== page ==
Al Janahi reviewed the MOE’s efforts in raising the level of awareness among concerned establishments and companies about all the legal requirements and how to implement them. This has been implemented through several activities and efforts. He added that the Ministry held more than 11 workshops which were attended by more than 6,700 people. A total of four guides have been published and a dedicated webpage on combating money laundering and combating terrorist financing have been launched on the Ministry of Economy’s website.
Al Janahi referred the participants to the find all legal requirements and information on the official website of the Ministry of Economy as well as on the executive regulations of the law through: https://www.economy.gov.ae/arabic/AML/Pages/legislation-rules-regulations.aspx
Obaid AlMuhairi, on the other hand, gave an overview of the requirements for complying to the UBO data for private sector establishments. AlMuhairi stressed the importance of understanding the role of procedures for the UBO in supporting our system aimed at countering money laundering and the fight against the financing of terrorism in the UAE.
“This contributes to the development of governance and disclosure systems in the country’s business environment which would provide greater protection from financial crimes, money laundering and commercial fraud. Its success would enhance the confidence in the national economy while upholding the principles of transparency and flexibility and in accordance with international standards,” he said.
AlMuhairi pointed to that the MoE continues to cooperate and work with its partners, totaling 40 relevant licensing authorities, including the various Department of Economic Development, the Fujairah and Dibba Municipality and the authorities of non-financial free zones. This is to ensure the full commitment of the private sector in the country to the UBO procedures, encouraging them to complete and register the data of the UBO. This is applicable to all the private sector entities within the country and the non-financial free zones, which has reached to 565,000 establishments.
He explained that the MoE along with licensing authorities have achieved 93 per cent compliance rate of the total establishments. The Ministry will continue the implementation of the procedures in cooperation with its partners until the UBO data from the private sector has reached 100 per cent for both establishments within the country and the non-financial free zones.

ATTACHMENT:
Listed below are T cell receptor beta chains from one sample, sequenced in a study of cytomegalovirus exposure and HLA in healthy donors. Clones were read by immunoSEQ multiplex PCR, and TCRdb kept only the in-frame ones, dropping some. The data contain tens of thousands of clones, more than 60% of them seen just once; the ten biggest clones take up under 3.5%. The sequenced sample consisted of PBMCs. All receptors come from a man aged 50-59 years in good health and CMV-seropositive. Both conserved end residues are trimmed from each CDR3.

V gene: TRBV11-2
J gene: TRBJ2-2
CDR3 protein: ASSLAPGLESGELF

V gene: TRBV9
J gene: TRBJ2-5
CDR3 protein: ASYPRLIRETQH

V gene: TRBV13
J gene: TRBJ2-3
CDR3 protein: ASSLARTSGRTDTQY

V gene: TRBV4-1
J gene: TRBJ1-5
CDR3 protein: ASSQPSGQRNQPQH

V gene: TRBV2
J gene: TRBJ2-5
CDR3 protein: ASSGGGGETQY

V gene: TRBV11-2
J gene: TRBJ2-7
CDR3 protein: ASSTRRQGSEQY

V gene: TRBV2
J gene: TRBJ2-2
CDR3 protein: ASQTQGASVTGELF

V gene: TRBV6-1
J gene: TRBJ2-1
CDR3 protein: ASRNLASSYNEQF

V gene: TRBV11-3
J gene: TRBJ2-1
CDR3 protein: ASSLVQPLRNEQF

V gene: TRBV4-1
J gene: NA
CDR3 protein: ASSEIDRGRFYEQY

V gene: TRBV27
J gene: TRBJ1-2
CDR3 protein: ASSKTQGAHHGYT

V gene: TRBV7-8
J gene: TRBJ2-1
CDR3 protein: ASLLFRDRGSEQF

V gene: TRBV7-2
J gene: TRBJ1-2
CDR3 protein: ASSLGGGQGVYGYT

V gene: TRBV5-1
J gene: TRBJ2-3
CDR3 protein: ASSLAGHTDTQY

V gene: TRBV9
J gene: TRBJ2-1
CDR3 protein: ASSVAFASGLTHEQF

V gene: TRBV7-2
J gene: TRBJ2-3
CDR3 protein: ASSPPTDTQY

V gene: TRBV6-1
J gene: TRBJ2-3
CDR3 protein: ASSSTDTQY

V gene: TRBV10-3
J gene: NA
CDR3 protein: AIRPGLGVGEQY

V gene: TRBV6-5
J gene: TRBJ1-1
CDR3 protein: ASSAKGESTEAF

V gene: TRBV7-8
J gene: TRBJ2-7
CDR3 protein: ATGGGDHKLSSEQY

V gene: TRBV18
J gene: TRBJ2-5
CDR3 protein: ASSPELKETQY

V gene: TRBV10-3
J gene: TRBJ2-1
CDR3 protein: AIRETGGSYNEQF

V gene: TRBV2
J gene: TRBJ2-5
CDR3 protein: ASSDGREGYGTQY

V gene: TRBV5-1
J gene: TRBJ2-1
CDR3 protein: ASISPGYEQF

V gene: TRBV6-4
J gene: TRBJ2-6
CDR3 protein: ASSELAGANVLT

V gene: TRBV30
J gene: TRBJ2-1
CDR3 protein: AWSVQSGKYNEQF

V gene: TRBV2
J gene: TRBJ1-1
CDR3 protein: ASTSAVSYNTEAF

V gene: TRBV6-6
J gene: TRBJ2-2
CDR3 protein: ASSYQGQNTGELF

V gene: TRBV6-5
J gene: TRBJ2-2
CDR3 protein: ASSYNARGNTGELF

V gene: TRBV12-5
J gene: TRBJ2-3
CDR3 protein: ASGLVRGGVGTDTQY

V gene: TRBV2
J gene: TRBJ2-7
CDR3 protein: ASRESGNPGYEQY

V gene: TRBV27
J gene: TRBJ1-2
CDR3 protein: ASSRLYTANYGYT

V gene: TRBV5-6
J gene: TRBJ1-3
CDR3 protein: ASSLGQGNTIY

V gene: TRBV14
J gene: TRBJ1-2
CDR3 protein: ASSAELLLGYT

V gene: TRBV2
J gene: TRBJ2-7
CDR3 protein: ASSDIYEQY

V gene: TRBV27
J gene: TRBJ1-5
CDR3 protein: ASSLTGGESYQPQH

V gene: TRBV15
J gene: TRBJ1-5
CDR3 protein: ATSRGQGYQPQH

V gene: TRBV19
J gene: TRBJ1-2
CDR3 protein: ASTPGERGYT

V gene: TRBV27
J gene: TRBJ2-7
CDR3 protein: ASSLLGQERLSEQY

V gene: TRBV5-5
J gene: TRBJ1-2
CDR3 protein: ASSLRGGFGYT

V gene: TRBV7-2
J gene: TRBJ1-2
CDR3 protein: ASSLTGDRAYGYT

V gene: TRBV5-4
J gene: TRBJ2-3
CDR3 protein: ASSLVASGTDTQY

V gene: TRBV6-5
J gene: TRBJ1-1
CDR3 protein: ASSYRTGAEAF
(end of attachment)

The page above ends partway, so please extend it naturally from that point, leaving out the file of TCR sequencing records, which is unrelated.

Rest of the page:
According to AlMuhairi, since July 1, 2021, the MoE and the Registrars of Companies have started implementing administrative penalties in three levels, catching entities which are violating the rules. This is in accordance with the Cabinet Resolution 53 of 2021 regarding violators of the UBO procedures.
He stated: “We have issued a total of 78,787 written warnings for first time violators which were determined through the review of the establishments’ records with Registrars of Companies or through live inspection of the establishments’ headquarters. Meanwhile, the Ministry of Economy and the Registrars of Companies have begun implementing the second level of administrative penalties since July 8, 2021. This includes the imposition of financial fines of AED 15,000 per violation of the entities. A total of 42,011 violations have been recorded, with the total value of the fines reaching AED 630 million.”
He pointed that for the third level, administrative penalties on establishments which still fail to comply will be fined double the amount, which is AED 30,000, within 15 days of non-compliance starting from the date of issuance of the second penalty imposed for not meeting the mentioned legal requirements.
AlMuhairi explained that companies found violating the regulatory requirements for combating money laundering through the UBO have the right to counter the case lodged against them and must provide valid reasons for the penalty imposed on them to be lifted. This will be reviewed by a grievance committee formed for this purpose by the Registrars of Companies, which make up a total of 40 relevant entities across the country. The system ensures there is greater flexibility and understanding to the needs of businesses, while also aiming to hasten the decision on grievance requests in accordance with best practices.
He discussed the steps for submitting a complaint for administrative penalties regarding UBO violations. First is to send the grievance request to the concerned licensing authority within 30 days from the date of notification of the administrative penalty. The second step is to ensure that the application shall include an explanation of the reasons and justifications supporting its grievance, along with the supporting papers and documents. The third is for the relevant grievance committee to consider the request and issue its decision of acceptance or rejection within (30) days from the date of submitting the grievance request.
He pointed out that the MoE in coordination with the Registrars of Companies have updated the licensing systems across the country to ensure continuous submission and updating of the UBO from private establishments. This means that no new establishment can be issued with license, renewed or be able to modify their existing establishments without obtaining their UBO or update their data and verify the completeness and accuracy of such data.
Obaid AlMuhairi urged all the establishments to cooperate with Registrars of Companies and provide the UBO and constantly update their data.
“We would like to reiterate that the procedures for providing the UBO data required of the establishments are simple, but the most important of which is the creation of a record of the UBO, partners or shareholders and keep it with the establishment. These records and data must be submitted to the Registrars of Companies in their official websites. In the event of any change or modification to the UBO’s data, such updated data must be notified and submitted to the Registrar of Companies within 15 days of such change or modification,”’ he added.
Establishments must also appoint a person residing in the country with whom the Registrar of Companies can communicate with regarding the UBO data and other basic information about the establishment. It is essential that these establishments take the necessary steps to make it available to the Registrar and constantly keep it in its records, he concluded.